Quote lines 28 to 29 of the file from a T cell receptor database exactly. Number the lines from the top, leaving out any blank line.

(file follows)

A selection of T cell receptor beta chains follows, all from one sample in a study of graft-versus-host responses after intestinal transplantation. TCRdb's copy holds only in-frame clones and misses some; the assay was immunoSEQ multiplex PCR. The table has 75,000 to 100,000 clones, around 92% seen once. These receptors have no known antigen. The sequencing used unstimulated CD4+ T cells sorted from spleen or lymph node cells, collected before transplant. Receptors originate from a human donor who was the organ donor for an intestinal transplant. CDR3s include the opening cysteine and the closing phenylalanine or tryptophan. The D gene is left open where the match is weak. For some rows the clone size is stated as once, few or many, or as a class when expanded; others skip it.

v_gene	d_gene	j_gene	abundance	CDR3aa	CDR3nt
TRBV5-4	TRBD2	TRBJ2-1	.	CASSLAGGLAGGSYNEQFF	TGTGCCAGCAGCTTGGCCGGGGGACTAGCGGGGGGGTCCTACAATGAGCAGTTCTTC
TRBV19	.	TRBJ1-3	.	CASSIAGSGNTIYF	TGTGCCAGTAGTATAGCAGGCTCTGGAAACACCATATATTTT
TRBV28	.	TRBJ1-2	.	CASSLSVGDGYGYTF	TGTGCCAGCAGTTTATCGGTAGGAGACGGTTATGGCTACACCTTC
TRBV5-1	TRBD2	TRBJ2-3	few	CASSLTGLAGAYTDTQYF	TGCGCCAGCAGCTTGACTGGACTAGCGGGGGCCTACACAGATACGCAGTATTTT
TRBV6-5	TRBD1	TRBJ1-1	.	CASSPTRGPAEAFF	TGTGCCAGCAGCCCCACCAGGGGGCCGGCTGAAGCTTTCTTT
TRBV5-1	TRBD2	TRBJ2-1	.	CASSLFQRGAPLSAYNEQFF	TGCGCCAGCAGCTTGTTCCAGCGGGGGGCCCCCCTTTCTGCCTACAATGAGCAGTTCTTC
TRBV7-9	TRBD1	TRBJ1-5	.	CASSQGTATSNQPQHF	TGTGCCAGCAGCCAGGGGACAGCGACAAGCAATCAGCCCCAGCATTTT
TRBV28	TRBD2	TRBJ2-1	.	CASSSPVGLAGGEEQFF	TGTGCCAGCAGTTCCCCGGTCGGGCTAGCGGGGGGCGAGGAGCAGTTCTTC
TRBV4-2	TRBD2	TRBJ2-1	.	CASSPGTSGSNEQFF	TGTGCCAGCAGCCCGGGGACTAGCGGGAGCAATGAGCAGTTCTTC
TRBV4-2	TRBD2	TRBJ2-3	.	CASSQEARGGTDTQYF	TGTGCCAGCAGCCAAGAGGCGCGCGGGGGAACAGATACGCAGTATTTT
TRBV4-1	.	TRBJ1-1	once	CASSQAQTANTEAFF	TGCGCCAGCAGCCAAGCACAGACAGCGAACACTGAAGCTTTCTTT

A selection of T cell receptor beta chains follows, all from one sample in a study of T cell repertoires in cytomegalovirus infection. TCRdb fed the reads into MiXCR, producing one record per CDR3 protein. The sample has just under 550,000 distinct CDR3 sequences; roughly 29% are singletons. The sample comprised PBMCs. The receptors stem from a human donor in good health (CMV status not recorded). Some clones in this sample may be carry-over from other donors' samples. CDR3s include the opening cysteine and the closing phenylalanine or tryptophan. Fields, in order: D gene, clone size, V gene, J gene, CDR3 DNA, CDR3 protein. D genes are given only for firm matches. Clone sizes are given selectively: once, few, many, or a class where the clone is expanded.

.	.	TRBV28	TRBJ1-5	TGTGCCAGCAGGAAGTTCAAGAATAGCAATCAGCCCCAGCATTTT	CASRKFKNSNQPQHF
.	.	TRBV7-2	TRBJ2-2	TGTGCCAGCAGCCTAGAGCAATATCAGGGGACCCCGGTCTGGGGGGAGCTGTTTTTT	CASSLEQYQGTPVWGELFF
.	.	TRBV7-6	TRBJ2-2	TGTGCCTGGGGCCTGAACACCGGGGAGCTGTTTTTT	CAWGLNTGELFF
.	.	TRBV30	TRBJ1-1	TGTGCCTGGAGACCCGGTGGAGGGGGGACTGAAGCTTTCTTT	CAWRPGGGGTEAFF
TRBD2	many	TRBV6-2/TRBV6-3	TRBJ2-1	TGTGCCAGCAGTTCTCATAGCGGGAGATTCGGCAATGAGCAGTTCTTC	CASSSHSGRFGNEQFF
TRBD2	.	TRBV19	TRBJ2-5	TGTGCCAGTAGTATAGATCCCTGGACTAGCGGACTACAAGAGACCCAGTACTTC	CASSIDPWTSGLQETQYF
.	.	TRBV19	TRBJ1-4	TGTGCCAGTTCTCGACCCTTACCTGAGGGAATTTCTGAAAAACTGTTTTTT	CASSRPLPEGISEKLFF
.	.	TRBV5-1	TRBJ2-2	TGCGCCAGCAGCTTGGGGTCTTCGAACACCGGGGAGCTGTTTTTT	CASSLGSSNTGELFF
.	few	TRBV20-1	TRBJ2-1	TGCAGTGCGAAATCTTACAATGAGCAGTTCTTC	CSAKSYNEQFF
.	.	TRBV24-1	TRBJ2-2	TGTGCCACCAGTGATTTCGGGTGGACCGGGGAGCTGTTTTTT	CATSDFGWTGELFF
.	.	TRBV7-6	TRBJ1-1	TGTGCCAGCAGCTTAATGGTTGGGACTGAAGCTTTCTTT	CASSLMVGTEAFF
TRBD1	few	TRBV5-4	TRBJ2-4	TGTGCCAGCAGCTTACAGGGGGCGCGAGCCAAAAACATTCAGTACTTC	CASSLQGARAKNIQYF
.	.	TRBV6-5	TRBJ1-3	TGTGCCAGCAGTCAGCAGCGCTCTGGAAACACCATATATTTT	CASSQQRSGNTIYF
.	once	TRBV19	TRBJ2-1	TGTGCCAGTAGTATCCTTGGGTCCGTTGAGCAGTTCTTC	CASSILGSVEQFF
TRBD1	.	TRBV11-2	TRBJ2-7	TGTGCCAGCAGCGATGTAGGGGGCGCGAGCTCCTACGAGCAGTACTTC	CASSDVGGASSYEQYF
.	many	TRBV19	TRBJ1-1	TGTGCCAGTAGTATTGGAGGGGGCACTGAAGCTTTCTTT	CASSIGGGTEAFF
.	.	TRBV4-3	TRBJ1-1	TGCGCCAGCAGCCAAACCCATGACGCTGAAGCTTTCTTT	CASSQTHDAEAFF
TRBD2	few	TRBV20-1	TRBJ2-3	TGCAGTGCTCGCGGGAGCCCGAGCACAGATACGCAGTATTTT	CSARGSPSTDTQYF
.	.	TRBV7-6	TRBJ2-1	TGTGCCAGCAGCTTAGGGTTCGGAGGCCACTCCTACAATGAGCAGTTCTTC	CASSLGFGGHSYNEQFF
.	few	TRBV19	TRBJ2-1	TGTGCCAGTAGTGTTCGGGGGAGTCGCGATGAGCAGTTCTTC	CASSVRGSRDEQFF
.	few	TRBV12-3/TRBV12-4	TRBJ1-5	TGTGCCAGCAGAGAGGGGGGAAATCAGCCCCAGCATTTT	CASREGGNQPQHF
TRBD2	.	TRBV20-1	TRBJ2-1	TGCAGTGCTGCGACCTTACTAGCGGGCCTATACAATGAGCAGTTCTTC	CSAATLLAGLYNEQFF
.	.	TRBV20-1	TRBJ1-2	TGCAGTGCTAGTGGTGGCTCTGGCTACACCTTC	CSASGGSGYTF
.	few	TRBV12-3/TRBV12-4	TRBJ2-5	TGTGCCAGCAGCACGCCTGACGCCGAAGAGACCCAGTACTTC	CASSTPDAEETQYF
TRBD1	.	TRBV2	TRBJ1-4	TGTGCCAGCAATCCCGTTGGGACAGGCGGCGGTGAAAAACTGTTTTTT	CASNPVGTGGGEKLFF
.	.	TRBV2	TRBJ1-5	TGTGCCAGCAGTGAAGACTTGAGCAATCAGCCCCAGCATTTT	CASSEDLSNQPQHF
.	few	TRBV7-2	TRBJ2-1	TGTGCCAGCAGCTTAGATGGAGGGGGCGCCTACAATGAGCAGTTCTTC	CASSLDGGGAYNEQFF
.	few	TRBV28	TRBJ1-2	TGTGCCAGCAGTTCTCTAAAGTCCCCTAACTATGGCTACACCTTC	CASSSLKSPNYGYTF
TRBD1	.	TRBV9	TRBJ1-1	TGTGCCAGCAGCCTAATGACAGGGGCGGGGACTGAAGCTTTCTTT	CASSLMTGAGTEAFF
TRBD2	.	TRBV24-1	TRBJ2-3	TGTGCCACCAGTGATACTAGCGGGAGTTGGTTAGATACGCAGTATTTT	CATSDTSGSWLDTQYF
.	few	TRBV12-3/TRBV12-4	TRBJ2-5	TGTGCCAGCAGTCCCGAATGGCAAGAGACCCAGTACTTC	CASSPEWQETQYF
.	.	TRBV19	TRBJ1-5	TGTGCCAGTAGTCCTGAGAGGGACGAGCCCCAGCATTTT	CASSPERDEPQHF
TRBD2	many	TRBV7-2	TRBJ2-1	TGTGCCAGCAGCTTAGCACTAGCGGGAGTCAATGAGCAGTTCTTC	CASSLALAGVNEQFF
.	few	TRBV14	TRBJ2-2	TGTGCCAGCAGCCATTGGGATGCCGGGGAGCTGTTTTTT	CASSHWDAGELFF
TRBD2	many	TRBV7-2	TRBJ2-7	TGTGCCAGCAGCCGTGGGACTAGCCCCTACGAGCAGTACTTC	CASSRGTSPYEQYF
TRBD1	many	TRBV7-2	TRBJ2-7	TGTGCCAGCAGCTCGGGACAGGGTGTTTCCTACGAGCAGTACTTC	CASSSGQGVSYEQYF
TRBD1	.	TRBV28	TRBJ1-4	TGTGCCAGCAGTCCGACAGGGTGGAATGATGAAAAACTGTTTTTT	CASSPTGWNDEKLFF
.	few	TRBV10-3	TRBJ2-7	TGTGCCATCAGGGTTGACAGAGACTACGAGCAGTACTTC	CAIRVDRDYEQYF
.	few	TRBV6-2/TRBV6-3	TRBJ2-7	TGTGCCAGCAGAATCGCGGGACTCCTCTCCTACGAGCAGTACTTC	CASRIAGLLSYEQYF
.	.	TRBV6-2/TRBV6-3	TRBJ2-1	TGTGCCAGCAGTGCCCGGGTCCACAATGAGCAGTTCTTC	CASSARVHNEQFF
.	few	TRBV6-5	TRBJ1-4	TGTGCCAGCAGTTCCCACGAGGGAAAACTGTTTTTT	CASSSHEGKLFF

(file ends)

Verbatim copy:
.	once	TRBV19	TRBJ2-1	TGTGCCAGTAGTATCCTTGGGTCCGTTGAGCAGTTCTTC	CASSILGSVEQFF
TRBD1	.	TRBV11-2	TRBJ2-7	TGTGCCAGCAGCGATGTAGGGGGCGCGAGCTCCTACGAGCAGTACTTC	CASSDVGGASSYEQYF